Beginning in August 2012, and continuing through February 2013, FALLON submitted fraudulent invoices on behalf of the Consulting Companies to Company-1 for consulting work that was not performed. On behalf of Company-1, SHEA then authorized payment for the invoices in the amount of approximately $2.6 million to bank accounts that were controlled by FALLON. Of the approximately $2.6 million that SHEA and FALLON embezzled, more than $1.8 million was routed back to SHEA, while FALLON kept the remainder. SHEA used the majority of his fraudulent proceeds to purchase a multi-million dollar house and two luxury cars.
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SHEA, 49, of Paramus, New Jersey, and FALLON, 51, of Nanuet, New York, are both charged with one count of conspiracy to commit wire fraud and one count of wire fraud. Both counts carry a maximum sentence of 20 years in prison, and a maximum fine of $250,000, or twice the gross gain or loss from the offense. The maximum potential sentences in this case are prescribed by Congress and are provided here for informational purposes only, as any sentencing of the defendant will be determined by the judge.
Mr. Bharara praised the work of the Federal Bureau of Investigation.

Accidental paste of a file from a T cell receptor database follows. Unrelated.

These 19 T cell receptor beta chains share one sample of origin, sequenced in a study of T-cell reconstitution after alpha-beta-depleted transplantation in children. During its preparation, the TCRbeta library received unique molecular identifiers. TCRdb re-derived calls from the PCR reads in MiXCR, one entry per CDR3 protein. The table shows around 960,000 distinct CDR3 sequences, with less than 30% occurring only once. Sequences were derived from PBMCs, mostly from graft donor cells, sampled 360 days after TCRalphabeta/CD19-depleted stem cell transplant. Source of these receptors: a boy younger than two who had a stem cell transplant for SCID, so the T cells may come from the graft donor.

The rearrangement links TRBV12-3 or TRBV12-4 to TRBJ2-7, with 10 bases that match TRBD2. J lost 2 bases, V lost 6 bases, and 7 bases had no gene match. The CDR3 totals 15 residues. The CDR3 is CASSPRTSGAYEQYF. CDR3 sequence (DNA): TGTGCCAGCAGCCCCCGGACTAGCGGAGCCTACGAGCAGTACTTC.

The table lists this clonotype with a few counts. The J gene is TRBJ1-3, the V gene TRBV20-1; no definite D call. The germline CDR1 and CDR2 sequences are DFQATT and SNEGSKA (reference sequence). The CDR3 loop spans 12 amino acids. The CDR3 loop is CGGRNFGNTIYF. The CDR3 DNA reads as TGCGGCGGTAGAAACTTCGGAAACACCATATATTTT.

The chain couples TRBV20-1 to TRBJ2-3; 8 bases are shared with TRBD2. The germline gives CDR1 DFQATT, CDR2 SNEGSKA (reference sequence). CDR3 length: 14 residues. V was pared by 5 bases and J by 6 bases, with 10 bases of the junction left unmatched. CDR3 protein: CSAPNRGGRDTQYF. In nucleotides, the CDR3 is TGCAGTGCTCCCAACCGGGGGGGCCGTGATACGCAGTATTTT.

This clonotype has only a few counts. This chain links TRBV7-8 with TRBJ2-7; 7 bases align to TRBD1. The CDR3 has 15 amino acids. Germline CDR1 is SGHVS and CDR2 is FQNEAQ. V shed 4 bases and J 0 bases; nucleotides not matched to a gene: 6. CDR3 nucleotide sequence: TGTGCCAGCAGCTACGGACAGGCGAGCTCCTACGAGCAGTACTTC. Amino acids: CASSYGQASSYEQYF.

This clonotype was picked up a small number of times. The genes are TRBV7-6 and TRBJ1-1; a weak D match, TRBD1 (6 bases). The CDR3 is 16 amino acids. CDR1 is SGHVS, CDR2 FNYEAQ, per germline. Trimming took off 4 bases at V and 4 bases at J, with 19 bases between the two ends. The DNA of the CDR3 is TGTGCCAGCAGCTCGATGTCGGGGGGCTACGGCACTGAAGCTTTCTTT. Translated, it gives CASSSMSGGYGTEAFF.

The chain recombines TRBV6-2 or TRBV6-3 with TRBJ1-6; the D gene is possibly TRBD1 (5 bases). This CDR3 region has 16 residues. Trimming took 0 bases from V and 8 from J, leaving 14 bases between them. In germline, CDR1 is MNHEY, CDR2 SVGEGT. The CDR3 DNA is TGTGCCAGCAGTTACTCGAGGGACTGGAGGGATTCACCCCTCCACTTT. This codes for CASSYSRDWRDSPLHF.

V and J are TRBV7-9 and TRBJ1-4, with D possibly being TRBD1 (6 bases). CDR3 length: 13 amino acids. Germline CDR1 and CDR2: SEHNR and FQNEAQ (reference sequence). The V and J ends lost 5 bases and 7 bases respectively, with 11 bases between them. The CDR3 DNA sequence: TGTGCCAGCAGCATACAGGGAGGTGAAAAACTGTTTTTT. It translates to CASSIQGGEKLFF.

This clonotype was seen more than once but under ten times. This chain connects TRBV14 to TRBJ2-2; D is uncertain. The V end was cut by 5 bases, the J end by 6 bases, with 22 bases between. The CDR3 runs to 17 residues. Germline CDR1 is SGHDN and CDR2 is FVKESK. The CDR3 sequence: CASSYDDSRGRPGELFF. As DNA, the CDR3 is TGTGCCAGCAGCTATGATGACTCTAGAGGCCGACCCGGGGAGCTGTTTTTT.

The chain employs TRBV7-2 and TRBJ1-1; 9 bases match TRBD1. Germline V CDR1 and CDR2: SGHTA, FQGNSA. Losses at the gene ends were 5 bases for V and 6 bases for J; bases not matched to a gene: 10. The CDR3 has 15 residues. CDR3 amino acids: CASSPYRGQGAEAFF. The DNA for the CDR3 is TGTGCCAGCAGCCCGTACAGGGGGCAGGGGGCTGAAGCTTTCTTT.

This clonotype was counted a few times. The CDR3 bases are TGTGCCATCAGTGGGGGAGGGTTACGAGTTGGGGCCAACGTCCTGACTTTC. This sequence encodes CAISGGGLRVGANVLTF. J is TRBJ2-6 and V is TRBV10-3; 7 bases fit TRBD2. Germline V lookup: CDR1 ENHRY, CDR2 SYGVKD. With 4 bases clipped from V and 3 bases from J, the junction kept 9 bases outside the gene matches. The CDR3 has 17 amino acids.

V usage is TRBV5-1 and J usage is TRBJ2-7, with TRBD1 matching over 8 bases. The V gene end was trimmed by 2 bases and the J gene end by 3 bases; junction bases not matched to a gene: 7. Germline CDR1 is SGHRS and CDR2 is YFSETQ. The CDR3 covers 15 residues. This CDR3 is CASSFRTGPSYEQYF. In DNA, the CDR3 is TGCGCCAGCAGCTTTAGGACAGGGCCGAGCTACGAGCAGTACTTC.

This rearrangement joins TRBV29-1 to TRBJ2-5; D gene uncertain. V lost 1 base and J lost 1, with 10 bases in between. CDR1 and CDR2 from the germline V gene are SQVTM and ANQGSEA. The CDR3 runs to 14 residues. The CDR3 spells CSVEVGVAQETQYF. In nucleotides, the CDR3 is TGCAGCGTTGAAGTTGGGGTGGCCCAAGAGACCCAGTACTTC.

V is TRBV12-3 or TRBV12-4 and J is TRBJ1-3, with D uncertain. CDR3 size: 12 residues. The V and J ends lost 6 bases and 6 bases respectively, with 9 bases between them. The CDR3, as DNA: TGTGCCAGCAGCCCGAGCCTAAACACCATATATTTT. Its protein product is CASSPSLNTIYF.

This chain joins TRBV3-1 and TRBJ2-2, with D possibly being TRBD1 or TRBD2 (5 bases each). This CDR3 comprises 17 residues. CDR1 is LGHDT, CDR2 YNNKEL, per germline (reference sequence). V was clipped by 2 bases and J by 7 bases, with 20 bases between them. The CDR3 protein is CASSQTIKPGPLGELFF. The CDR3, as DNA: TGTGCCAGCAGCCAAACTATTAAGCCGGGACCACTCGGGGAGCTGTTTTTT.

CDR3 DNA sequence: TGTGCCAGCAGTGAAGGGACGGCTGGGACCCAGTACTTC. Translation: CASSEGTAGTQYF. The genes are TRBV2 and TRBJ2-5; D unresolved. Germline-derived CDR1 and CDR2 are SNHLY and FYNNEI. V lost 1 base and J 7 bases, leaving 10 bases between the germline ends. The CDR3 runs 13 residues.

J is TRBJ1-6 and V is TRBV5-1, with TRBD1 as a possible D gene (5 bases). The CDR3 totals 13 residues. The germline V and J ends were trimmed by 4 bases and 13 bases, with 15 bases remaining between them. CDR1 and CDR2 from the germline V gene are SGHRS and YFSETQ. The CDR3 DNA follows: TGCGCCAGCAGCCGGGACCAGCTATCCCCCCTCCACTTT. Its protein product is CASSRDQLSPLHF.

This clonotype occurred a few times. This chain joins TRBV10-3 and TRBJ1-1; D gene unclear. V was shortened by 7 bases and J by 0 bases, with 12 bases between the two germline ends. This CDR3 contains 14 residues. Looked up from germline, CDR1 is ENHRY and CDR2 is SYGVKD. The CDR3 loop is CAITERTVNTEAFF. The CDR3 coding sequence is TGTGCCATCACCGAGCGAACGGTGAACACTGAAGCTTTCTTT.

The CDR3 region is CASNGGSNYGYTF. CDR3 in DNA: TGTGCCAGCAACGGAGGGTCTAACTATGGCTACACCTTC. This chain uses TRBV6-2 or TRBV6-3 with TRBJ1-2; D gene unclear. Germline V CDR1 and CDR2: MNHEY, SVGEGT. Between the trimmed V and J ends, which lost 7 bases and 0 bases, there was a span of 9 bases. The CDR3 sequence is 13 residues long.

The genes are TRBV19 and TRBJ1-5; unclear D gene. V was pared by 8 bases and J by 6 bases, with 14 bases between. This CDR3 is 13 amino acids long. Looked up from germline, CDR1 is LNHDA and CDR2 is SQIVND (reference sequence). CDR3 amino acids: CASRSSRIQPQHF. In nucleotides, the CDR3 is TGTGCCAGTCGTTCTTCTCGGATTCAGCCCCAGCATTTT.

Today’s announcement is part of efforts underway by President Obama’s Financial Fraud Enforcement Task Force (FFETF) which was created in November 2009 to wage an aggressive, coordinated and proactive effort to investigate and prosecute financial crimes. With more than 20 federal agencies, 94 U.S. Attorneys’ offices and state and local partners, it’s the broadest coalition of law enforcement, investigatory and regulatory agencies ever assembled to combat fraud. Since its formation, the task force has made great strides in facilitating increased investigation and prosecution of financial crimes; enhancing coordination and cooperation among federal, state and local authorities; addressing discrimination in the lending and financial markets and conducting outreach to the public, victims, financial institutions and other organizations. Since the inception of FFETF in November 2009, the Justice Department has filed more than 12,841 financial fraud cases against nearly 18,737 defendants including nearly 3,500 mortgage fraud defendants. For more information on the task force, visit www.stopfraud.gov.
This case is being handled by the Office’s Securities and Commodities Fraud Task Force. Assistant U.S. Attorneys Daniel S. Goldman and Michael Ferrara are in charge of the prosecution, and Edward Diskant is in charge of the forfeiture aspects of the case.
The allegations contained in the Complaint are merely accusations, and the defendants are presumed innocent unless and until proven guilty.
 As the introductory phrase signifies, the entirety of the text of the Complaint and the description of the Complaint set forth herein constitute only allegations, and every fact described should be treated as an allegation.